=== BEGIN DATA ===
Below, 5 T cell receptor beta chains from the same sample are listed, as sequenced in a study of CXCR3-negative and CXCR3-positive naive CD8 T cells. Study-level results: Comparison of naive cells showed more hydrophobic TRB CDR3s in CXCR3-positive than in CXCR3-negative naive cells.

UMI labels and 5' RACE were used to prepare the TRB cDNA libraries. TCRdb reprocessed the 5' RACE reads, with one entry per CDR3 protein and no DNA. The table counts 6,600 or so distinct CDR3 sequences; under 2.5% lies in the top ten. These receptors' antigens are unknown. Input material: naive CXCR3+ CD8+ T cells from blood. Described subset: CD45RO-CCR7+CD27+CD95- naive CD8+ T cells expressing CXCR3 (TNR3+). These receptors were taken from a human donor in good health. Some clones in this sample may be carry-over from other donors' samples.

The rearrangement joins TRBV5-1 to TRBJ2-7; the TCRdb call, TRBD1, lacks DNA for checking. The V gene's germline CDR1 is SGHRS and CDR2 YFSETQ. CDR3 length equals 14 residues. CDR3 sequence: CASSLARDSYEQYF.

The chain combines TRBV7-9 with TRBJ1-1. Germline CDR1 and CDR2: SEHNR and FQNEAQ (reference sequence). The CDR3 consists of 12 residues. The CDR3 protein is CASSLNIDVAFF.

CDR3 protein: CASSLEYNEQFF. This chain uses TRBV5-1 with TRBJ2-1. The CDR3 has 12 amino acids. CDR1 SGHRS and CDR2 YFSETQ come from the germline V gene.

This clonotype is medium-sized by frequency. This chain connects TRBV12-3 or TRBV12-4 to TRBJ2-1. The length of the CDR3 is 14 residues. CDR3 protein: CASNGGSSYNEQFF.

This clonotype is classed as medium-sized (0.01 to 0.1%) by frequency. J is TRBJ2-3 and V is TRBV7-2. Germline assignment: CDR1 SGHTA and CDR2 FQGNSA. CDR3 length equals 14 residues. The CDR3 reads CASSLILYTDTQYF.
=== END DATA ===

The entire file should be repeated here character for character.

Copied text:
Below, 5 T cell receptor beta chains from the same sample are listed, as sequenced in a study of CXCR3-negative and CXCR3-positive naive CD8 T cells. Study-level results: Comparison of naive cells showed more hydrophobic TRB CDR3s in CXCR3-positive than in CXCR3-negative naive cells.

UMI labels and 5' RACE were used to prepare the TRB cDNA libraries. TCRdb reprocessed the 5' RACE reads, with one entry per CDR3 protein and no DNA. The table counts 6,600 or so distinct CDR3 sequences; under 2.5% lies in the top ten. These receptors' antigens are unknown. Input material: naive CXCR3+ CD8+ T cells from blood. Described subset: CD45RO-CCR7+CD27+CD95- naive CD8+ T cells expressing CXCR3 (TNR3+). These receptors were taken from a human donor in good health. Some clones in this sample may be carry-over from other donors' samples.

The rearrangement joins TRBV5-1 to TRBJ2-7; the TCRdb call, TRBD1, lacks DNA for checking. The V gene's germline CDR1 is SGHRS and CDR2 YFSETQ. CDR3 length equals 14 residues. CDR3 sequence: CASSLARDSYEQYF.

The chain combines TRBV7-9 with TRBJ1-1. Germline CDR1 and CDR2: SEHNR and FQNEAQ (reference sequence). The CDR3 consists of 12 residues. The CDR3 protein is CASSLNIDVAFF.

CDR3 protein: CASSLEYNEQFF. This chain uses TRBV5-1 with TRBJ2-1. The CDR3 has 12 amino acids. CDR1 SGHRS and CDR2 YFSETQ come from the germline V gene.

This clonotype is medium-sized by frequency. This chain connects TRBV12-3 or TRBV12-4 to TRBJ2-1. The length of the CDR3 is 14 residues. CDR3 protein: CASNGGSSYNEQFF.

This clonotype is classed as medium-sized (0.01 to 0.1%) by frequency. J is TRBJ2-3 and V is TRBV7-2. Germline assignment: CDR1 SGHTA and CDR2 FQGNSA. CDR3 length equals 14 residues. The CDR3 reads CASSLILYTDTQYF.